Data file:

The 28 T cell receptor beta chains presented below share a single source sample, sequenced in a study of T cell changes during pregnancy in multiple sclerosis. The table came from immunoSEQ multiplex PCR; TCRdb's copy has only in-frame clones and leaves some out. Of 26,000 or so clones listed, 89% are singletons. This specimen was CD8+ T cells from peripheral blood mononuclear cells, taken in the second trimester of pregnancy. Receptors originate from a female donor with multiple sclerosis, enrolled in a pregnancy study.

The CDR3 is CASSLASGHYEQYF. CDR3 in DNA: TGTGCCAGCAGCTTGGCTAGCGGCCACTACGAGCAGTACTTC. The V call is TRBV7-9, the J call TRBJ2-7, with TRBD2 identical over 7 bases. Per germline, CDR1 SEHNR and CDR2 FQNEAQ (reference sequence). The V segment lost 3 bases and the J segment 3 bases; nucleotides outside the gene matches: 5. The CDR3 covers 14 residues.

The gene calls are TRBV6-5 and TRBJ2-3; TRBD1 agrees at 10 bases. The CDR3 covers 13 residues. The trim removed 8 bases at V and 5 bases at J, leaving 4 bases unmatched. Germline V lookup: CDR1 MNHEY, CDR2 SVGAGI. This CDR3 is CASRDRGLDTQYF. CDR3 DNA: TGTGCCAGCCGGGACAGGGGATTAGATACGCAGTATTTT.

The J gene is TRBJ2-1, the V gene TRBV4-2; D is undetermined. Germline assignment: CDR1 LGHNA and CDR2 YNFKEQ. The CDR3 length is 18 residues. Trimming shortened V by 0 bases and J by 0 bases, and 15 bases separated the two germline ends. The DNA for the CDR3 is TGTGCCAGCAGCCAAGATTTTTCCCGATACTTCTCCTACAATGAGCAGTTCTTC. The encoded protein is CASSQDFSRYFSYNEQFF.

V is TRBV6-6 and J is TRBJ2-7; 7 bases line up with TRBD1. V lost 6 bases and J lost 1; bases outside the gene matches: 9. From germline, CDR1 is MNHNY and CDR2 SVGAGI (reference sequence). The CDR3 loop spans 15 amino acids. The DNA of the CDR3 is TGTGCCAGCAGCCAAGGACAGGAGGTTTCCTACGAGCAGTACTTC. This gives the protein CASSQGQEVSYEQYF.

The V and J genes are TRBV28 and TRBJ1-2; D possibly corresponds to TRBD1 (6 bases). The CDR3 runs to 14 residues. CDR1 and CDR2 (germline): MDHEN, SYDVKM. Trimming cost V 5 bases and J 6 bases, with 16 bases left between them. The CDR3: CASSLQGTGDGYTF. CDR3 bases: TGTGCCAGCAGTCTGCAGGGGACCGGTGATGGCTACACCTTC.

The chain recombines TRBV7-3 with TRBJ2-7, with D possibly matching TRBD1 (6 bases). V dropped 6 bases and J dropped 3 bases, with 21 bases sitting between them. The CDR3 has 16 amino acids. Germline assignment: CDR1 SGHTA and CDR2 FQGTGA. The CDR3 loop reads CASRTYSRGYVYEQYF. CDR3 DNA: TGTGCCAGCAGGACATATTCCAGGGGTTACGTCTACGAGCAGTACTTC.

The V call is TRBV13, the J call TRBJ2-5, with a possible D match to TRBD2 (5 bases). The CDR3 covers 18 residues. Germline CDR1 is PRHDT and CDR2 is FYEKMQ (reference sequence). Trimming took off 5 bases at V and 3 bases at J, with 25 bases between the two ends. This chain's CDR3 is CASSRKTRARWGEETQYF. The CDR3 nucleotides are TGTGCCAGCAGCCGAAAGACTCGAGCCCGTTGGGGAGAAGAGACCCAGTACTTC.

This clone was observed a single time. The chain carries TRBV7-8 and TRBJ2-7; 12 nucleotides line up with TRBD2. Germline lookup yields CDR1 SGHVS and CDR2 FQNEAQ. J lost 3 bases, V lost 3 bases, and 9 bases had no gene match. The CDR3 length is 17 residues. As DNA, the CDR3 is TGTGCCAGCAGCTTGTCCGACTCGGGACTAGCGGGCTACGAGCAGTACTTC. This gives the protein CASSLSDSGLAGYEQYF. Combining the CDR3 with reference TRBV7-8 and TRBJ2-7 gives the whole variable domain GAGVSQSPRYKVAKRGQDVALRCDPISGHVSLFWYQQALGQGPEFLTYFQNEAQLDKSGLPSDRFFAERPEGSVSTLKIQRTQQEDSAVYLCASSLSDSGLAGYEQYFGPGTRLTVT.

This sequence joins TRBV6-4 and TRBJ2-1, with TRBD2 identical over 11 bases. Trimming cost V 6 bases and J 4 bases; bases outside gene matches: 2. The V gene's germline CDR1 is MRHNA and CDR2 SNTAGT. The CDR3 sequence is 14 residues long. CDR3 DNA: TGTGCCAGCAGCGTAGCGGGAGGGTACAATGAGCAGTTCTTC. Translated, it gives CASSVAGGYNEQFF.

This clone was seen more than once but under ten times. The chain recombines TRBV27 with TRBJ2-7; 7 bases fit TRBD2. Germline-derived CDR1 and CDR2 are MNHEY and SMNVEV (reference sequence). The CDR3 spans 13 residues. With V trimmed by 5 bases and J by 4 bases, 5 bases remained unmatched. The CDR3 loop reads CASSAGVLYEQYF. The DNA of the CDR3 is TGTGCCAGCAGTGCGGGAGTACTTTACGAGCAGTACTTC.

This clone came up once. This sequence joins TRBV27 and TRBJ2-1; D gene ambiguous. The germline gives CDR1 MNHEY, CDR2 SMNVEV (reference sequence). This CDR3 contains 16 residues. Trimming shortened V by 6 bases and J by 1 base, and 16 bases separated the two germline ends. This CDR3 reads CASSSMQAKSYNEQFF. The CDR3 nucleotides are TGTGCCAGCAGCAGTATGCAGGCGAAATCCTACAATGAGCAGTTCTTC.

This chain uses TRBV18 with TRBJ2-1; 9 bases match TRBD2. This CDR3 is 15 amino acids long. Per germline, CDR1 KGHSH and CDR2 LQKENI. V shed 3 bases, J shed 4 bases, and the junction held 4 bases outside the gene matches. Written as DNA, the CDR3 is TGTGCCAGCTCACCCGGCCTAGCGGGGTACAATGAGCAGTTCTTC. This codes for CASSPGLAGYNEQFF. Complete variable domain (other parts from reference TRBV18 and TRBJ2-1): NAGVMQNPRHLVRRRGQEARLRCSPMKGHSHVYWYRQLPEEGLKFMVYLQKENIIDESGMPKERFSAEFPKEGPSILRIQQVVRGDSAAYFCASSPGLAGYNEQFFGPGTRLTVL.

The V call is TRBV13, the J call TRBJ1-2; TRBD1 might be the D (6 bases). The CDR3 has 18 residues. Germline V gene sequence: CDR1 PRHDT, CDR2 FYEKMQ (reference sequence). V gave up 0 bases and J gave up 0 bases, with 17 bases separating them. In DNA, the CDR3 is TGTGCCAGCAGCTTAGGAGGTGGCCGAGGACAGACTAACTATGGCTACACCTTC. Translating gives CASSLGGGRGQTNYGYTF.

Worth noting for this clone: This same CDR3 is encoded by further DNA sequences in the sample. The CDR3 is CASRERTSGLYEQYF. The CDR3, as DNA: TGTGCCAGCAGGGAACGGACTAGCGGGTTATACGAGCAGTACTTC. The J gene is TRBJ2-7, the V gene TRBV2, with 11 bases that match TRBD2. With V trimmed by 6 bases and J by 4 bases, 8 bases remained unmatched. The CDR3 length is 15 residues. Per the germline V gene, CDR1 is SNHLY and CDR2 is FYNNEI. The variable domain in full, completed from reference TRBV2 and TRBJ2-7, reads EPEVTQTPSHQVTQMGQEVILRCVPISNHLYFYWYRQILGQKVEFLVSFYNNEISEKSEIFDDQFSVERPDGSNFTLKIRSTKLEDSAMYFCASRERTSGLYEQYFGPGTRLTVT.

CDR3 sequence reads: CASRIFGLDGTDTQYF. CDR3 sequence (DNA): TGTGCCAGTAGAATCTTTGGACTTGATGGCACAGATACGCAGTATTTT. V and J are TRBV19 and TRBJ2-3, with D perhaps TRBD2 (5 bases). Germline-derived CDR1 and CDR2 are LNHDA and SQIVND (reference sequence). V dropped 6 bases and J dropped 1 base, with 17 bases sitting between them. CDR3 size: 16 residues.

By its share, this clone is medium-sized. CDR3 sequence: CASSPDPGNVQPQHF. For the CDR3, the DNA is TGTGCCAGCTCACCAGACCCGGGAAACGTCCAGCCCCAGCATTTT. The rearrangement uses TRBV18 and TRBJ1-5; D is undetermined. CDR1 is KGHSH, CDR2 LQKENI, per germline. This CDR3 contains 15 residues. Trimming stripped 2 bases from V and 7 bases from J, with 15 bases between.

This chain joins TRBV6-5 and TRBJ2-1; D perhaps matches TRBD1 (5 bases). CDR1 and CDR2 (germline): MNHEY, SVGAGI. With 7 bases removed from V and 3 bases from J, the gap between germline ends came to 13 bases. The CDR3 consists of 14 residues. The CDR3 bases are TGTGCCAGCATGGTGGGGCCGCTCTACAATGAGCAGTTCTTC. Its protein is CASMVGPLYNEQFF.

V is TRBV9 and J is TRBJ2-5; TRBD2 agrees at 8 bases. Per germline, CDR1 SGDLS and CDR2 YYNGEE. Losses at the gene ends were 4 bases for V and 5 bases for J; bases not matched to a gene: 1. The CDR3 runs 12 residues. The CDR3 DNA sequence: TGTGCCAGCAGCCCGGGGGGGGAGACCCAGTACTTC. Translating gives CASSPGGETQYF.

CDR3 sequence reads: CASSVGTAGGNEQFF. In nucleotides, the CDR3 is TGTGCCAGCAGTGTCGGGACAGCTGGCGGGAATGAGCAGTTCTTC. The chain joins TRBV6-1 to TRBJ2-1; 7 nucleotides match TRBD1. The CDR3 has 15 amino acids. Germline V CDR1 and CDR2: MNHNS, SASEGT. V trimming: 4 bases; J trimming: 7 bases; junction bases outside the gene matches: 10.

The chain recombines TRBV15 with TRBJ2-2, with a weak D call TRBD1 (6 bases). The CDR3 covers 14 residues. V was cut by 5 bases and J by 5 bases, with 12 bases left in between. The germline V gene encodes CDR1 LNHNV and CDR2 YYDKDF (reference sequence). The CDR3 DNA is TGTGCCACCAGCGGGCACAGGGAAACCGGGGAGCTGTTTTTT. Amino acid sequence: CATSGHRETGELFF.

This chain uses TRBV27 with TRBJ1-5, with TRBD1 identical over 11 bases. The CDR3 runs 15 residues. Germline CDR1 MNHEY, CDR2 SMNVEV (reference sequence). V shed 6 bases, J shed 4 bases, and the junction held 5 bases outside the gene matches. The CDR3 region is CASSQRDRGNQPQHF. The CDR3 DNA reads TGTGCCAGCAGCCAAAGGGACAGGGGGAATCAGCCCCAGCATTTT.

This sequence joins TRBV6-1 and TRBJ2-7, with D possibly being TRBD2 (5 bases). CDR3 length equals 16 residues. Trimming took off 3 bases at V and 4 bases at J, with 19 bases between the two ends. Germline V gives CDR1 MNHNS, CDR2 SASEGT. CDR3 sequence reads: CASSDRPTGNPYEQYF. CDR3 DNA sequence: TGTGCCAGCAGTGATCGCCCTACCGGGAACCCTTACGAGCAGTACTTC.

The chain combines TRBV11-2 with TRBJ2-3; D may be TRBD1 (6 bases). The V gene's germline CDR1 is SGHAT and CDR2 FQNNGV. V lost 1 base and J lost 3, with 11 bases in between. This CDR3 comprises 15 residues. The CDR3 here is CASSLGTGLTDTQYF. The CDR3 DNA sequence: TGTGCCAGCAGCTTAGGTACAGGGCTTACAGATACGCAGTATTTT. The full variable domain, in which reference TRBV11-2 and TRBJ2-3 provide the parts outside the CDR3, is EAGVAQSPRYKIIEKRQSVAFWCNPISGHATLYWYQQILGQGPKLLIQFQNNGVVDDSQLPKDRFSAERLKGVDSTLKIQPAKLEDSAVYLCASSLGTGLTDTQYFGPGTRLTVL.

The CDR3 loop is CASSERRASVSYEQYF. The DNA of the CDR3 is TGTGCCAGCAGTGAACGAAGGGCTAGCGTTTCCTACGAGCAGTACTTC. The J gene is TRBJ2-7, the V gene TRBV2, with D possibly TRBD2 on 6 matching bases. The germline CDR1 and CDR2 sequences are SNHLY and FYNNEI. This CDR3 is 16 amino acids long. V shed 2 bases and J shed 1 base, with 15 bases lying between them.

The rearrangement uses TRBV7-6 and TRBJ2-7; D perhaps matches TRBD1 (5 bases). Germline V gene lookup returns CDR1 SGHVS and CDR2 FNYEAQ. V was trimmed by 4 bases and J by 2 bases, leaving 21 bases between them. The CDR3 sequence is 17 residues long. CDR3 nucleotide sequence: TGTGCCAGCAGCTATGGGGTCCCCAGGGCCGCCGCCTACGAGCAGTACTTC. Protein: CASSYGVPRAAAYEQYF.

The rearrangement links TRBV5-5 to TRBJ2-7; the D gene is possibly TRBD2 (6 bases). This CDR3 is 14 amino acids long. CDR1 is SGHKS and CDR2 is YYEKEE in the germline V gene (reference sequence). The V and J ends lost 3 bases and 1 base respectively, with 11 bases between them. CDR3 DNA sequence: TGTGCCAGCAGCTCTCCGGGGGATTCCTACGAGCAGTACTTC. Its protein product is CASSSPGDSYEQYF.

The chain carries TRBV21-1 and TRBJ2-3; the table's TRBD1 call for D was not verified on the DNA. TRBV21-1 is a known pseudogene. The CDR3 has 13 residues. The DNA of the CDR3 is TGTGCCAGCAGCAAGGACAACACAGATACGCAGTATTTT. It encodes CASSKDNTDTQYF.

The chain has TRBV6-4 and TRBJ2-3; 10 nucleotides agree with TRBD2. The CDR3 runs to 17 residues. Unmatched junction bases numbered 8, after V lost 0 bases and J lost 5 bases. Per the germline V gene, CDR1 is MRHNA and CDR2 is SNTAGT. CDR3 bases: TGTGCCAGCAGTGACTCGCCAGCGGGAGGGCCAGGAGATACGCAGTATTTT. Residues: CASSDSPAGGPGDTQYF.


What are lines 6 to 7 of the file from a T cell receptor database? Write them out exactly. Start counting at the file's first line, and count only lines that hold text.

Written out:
The V and J genes are TRBV28 and TRBJ1-2; D possibly corresponds to TRBD1 (6 bases). The CDR3 runs to 14 residues. CDR1 and CDR2 (germline): MDHEN, SYDVKM. Trimming cost V 5 bases and J 6 bases, with 16 bases left between them. The CDR3: CASSLQGTGDGYTF. CDR3 bases: TGTGCCAGCAGTCTGCAGGGGACCGGTGATGGCTACACCTTC.

The chain recombines TRBV7-3 with TRBJ2-7, with D possibly matching TRBD1 (6 bases). V dropped 6 bases and J dropped 3 bases, with 21 bases sitting between them. The CDR3 has 16 amino acids. Germline assignment: CDR1 SGHTA and CDR2 FQGTGA. The CDR3 loop reads CASRTYSRGYVYEQYF. CDR3 DNA: TGTGCCAGCAGGACATATTCCAGGGGTTACGTCTACGAGCAGTACTTC.